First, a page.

Astronauts return to Earth on Russian spacecraft

March 18, 2010
Astronauts work outside the International Space Station, February 2010. A Russian spacecraft carrying a Russian cosmonaut and a US astronaut back from the ISS has landed in Kazakhstan, mission control in Moscow said

A Russian cosmonaut and a US astronaut returned to Earth on Thursday from the International Space Station (ISS) after 169 days in space, mission control in Moscow said.

"The crew of the Souyz TMA-16 craft is on Earth," it said in a statement, after Jeffrey Williams of the United States and Russia's Maxim Surayev touched down after five-and-a-half months together on the ISS.

At 1125 GMT, the "made a safe landing in the designated area northeast of the town of Arkalyk" in the steppes of Kazakhstan, the mission control said.

"The cosmonauts are feeling well," it added.

"Working in frigid temperatures, Russian recovery teams were on hand at the landing site to help the crew exit the Soyuz vehicle and readjust to gravity," the US agency NASA said in a statement.

NASA said that as members of the Expedition 21 and 22 crews, the two presided over the completion of the US segment of the space station.

The Russian-US duo had been high above Earth for 169 days, blasting off into space on September 30, 2009 and docking with the ISS on October 2, according Russia's mission control.

Until December 1, Surayev and Williams had worked as flight engineers in a crew that also included Belgian Frank De Winne, Canadian Robert Thirsk and Russian Roman Romanenko.

After Winne, Thirsk and Romanenko left, Williams assumed command of the ISS, which had been manned by just two people until three more crew members arrived on December 23.

The three current inhabitants -- Russia's Oleg Kotov, Soichi Noguchi of Japan and US astronaut Timothy Creamer -- will man the ISS until the arrival of a new spacecraft, the Soyuz TMA-18, whose launch is planned for April 2.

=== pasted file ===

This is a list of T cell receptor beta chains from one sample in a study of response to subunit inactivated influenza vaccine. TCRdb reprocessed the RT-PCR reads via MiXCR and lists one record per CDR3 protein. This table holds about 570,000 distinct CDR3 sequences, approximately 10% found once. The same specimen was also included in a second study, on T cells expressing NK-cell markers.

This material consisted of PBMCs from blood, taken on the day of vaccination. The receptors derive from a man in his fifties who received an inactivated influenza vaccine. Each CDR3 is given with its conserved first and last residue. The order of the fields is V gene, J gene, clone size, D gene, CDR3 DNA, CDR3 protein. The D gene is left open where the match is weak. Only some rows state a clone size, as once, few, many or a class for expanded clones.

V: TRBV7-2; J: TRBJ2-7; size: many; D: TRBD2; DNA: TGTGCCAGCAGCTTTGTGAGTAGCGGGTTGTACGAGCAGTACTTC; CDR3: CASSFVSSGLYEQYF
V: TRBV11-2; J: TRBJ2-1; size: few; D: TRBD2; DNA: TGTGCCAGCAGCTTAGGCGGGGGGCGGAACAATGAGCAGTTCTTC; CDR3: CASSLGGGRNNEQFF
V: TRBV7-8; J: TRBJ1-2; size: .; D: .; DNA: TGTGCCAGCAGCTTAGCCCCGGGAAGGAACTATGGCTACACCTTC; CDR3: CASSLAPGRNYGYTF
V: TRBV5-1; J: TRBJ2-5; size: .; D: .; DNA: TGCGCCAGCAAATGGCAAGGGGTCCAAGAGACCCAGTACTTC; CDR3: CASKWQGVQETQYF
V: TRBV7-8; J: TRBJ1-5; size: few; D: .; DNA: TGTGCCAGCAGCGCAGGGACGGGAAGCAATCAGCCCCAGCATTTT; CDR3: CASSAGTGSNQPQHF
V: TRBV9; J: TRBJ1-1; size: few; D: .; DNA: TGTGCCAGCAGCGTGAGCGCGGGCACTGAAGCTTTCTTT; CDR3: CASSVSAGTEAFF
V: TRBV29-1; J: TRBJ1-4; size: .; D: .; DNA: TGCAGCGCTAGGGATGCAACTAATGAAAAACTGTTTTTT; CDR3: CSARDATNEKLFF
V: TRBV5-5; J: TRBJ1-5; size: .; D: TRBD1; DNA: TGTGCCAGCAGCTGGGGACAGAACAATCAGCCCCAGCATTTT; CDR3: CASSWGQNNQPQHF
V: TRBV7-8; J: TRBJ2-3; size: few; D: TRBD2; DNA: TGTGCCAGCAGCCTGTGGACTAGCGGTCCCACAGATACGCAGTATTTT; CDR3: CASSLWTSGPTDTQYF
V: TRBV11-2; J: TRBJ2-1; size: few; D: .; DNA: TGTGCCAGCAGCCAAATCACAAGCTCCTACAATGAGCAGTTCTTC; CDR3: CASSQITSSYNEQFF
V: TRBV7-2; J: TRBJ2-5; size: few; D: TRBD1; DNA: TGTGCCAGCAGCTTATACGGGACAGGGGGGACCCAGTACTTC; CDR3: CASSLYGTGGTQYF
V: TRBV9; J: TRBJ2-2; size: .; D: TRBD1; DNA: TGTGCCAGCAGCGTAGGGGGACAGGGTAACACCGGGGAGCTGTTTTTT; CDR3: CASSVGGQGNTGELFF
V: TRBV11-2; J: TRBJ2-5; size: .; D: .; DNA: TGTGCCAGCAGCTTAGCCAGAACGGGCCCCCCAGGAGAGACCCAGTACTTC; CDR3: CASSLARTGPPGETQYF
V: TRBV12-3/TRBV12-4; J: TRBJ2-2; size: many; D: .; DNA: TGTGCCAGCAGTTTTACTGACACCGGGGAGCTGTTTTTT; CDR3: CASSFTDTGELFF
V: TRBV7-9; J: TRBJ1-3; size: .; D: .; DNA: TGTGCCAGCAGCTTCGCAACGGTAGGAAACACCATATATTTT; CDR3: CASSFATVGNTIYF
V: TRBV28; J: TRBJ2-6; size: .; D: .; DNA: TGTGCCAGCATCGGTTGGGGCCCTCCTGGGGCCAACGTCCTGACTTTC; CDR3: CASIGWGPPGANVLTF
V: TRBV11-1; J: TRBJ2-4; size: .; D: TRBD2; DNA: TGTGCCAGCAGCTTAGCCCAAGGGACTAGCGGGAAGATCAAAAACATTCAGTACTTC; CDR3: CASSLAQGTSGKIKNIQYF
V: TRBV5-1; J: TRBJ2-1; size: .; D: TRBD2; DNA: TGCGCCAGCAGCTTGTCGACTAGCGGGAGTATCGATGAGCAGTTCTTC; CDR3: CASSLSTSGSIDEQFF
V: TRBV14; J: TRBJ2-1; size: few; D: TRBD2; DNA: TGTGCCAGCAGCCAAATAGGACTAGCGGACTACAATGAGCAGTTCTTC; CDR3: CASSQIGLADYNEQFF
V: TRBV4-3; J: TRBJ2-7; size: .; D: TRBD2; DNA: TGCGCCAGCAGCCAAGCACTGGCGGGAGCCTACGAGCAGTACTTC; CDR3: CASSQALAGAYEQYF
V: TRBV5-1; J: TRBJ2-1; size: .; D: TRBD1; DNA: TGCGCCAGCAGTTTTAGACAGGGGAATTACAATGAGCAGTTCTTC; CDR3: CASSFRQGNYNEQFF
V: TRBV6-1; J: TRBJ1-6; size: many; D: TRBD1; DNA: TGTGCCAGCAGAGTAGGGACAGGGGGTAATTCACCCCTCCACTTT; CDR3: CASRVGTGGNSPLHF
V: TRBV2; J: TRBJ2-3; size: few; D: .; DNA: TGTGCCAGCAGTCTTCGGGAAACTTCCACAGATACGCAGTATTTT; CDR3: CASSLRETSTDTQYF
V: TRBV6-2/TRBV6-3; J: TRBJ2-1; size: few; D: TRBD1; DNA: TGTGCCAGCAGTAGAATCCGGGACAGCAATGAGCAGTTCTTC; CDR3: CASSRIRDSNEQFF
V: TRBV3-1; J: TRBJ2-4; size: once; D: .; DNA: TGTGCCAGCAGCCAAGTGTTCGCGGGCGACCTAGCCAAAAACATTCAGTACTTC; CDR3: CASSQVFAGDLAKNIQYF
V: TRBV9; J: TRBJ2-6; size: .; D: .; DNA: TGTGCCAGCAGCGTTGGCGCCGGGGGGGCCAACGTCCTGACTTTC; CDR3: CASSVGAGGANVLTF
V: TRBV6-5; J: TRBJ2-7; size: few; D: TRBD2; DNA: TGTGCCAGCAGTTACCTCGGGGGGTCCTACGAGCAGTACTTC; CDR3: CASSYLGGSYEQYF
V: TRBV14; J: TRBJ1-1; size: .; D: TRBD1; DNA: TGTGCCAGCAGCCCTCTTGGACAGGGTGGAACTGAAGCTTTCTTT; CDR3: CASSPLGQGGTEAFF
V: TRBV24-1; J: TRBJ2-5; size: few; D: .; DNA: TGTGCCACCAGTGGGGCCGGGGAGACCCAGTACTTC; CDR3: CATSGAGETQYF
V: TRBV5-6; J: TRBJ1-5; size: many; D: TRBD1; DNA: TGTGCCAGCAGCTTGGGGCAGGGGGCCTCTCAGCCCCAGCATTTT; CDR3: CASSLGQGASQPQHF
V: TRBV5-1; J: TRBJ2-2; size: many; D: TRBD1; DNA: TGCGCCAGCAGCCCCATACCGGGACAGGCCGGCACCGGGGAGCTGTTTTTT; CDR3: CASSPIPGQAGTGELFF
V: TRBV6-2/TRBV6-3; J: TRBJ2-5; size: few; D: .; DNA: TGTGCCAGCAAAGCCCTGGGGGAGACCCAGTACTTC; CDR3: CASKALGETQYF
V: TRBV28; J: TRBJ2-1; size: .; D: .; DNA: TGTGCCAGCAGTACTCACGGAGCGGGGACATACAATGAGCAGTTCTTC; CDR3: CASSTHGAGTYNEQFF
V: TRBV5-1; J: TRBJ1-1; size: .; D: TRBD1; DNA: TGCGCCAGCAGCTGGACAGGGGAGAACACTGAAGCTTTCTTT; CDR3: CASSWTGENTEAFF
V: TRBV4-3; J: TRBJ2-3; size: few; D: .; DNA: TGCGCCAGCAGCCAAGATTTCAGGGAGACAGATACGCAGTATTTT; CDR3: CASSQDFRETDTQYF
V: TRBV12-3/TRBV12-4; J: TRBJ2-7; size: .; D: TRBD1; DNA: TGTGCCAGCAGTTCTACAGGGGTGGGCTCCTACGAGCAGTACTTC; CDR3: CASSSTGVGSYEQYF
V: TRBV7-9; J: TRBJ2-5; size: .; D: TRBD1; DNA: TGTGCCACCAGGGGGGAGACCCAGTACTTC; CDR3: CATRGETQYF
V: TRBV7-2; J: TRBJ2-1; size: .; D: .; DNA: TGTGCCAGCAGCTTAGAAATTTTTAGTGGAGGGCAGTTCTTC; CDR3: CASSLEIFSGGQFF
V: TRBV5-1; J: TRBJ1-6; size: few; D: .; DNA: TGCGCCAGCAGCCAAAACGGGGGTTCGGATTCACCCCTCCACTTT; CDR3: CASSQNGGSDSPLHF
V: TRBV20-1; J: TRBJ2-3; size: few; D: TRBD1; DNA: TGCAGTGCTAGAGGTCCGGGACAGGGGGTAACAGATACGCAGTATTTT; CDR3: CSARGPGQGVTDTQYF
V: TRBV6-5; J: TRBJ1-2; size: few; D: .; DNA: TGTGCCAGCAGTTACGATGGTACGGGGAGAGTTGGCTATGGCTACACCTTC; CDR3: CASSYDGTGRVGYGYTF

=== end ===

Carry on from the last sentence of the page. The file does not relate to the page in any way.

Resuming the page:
The ISS, which orbits 350 kilometres (220 miles) above Earth, is a sophisticated platform for scientific experiments, helping test the effects of long-term space travel on humans, a must for any trip to distant Mars.

Explore further: ESA astronaut Roberto Vittori arrives at the International Space Station

Related Stories

Brazilian astronaut OK'd for ISS mission

December 7, 2005

Russian Space Agency medical officials say Brazil's first astronaut, Marcos Pontes, has been cleared to fly to the International Space Station.

ISS prepares for new crew arrival

March 20, 2006

The two-man international space station crew repositioned their Soyuz spacecraft Monday to prepare for the arrival of the next ISS crew.

ISS astronauts land safely in Kazakhstan

December 1, 2009

A space capsule carrying a Belgian, a Canadian and a Russian landed safely in the steppes of Kazakhstan on Tuesday after the trio spent half a year on the International Space Station (ISS).

Astronauts to taste 'space sushi'

December 3, 2009

US astronaut Timothy Creamer said on Thursday he was impatient to taste "space sushi" courtesy of his Japanese crewmate after they arrive on the International Space Station (ISS) later this month.

Recommended for you

Hubble captures a galactic waltz

November 26, 2015

This curious galaxy—only known by the seemingly random jumble of letters and numbers 2MASX J16270254+4328340—has been captured by the NASA/ESA Hubble Space Telescope dancing the crazed dance of a galactic merger. The ...


Please sign in to add a comment. Registration is free, and takes less than a minute. Read more

Click here to reset your password.
Sign in to get notified via email when new comments are made.